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Marines salute their first female three-star general

When Carol Mutter joined the Marine Corps nearly three decades ago, women weren't allowed to be generals.

Tuesday, with a parade, a marching band and a 19-gun salute, she became the Marines' first female three-star general.

"Every time you have the first person through a door that has been closed before, it makes it that much easier for the people behind," Mutter said.

Mutter stood at attention at Quantico Marine Base as a medal was pinned to her uniform, promoting her from major general to one of the service's nine lieutenant generals, the Marines' second-highest rank. The highest is four-star general.

Mutter, who became a Marine officer in 1967, will head the Manpower and Reserve Affairs operation at Marine headquarters in Washington, D.C.

"We're not doing this as a signal," said Gen. Charles Krulak, Marine commandant. "We gave it to her because she's the best Marine general for the job."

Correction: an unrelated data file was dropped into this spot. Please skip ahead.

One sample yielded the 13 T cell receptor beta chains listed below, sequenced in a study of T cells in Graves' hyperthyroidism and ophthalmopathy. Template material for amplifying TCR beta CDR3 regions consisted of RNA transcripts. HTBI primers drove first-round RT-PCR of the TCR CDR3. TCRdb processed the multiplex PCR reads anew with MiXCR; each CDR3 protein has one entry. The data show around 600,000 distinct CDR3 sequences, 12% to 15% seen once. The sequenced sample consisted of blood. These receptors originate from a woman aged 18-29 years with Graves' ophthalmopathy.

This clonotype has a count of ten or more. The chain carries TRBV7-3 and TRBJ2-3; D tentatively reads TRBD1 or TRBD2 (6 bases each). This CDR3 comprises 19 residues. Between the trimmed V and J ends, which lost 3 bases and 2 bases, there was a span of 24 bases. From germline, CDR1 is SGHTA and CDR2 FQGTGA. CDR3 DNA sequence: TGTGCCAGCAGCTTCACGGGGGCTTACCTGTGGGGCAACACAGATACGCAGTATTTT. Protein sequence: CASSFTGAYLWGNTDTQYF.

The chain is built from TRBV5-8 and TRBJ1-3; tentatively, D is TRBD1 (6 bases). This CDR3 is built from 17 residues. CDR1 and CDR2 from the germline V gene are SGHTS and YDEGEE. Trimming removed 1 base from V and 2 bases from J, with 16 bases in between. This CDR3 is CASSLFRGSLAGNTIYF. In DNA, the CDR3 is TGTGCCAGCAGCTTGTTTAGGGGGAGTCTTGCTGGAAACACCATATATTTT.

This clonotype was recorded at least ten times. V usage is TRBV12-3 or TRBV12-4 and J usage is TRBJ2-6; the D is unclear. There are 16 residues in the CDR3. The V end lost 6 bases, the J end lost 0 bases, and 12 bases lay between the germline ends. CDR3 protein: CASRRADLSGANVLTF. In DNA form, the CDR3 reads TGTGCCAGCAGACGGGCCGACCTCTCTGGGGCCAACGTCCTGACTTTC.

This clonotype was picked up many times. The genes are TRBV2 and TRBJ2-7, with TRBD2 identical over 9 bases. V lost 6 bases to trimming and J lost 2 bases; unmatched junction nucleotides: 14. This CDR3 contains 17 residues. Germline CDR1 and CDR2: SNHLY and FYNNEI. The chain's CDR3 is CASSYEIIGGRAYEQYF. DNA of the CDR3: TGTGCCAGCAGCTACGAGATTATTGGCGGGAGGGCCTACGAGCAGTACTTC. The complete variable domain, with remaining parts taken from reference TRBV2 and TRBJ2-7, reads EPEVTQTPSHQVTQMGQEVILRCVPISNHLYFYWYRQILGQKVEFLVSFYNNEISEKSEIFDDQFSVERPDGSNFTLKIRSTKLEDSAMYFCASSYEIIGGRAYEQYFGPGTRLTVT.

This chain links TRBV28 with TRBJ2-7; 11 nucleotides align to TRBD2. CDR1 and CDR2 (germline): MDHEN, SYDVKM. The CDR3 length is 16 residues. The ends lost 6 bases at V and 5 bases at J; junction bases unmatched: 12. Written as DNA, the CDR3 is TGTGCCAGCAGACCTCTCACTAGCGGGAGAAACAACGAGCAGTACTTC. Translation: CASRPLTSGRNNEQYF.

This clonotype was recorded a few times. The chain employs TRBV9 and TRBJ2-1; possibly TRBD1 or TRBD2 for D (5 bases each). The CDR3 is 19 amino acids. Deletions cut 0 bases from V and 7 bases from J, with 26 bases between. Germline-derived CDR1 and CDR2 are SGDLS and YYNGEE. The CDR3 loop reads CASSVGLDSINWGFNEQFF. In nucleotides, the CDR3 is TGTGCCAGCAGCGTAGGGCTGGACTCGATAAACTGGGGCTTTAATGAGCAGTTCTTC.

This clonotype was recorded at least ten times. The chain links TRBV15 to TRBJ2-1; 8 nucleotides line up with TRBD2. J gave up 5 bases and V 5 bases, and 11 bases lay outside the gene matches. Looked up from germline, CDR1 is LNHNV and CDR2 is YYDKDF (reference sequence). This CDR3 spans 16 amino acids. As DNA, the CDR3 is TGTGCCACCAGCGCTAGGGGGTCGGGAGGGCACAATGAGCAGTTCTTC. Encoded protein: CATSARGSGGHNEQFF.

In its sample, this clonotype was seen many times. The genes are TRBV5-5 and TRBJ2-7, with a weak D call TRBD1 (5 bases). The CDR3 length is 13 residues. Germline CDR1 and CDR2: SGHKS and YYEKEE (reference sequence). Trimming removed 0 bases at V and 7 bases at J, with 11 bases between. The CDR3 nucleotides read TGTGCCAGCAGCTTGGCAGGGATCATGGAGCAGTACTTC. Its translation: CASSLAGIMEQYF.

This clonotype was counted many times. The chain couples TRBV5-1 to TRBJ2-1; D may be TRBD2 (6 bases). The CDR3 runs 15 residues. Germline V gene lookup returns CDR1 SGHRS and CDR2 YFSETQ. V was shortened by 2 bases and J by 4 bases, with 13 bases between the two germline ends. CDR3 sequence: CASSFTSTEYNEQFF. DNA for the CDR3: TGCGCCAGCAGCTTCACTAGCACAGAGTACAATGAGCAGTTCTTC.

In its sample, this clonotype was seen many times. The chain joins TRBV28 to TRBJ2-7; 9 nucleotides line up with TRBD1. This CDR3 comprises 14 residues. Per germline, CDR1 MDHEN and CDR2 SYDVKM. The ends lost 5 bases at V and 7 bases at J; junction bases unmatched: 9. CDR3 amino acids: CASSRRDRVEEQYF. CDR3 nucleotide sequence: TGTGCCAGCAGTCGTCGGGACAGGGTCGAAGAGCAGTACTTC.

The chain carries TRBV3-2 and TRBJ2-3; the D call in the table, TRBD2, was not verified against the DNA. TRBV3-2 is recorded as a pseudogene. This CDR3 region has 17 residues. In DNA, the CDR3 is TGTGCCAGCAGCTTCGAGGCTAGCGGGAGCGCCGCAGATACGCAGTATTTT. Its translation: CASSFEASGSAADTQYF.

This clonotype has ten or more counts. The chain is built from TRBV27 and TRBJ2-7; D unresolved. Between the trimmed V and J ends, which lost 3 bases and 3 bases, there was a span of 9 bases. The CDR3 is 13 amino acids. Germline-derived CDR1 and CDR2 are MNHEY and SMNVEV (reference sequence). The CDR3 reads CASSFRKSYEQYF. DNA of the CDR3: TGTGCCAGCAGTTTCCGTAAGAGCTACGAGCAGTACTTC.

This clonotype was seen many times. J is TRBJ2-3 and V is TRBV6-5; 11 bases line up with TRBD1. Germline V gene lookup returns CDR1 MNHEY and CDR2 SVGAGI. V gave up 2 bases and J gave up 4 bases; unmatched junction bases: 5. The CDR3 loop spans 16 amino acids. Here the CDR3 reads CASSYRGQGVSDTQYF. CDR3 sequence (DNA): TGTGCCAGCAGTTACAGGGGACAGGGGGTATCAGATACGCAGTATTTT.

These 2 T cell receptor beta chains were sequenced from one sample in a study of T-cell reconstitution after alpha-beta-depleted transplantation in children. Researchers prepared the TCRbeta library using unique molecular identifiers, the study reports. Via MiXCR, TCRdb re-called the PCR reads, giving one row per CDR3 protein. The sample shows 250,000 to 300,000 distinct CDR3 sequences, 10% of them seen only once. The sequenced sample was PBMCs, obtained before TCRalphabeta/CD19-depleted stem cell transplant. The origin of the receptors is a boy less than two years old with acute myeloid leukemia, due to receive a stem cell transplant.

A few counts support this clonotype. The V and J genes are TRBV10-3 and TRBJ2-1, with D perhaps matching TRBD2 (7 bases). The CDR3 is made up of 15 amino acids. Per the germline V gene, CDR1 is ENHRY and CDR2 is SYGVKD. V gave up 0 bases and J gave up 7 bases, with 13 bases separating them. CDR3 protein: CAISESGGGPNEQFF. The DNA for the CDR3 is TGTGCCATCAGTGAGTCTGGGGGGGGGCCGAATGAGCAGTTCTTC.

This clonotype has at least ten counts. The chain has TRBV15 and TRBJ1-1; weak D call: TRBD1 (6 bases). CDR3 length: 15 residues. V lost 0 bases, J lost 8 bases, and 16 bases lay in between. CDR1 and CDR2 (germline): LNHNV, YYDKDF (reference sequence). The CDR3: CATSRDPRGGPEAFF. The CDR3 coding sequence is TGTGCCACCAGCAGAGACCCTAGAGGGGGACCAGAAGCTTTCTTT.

The audience of about 300 chuckled when instead of the customary bouquet presented to the promoted officer's spouse, Mutter gave her husband a box of nails.

The gift will be used to renovate the couple's new quarters in Washington, said James Mutter, a retired Marine colonel.

Mutter is the third woman to become a Marine general and is the only one currently serving.

She joins Navy Vice Adm. Patricia Tracey as the only women in the armed forces to wear three stars.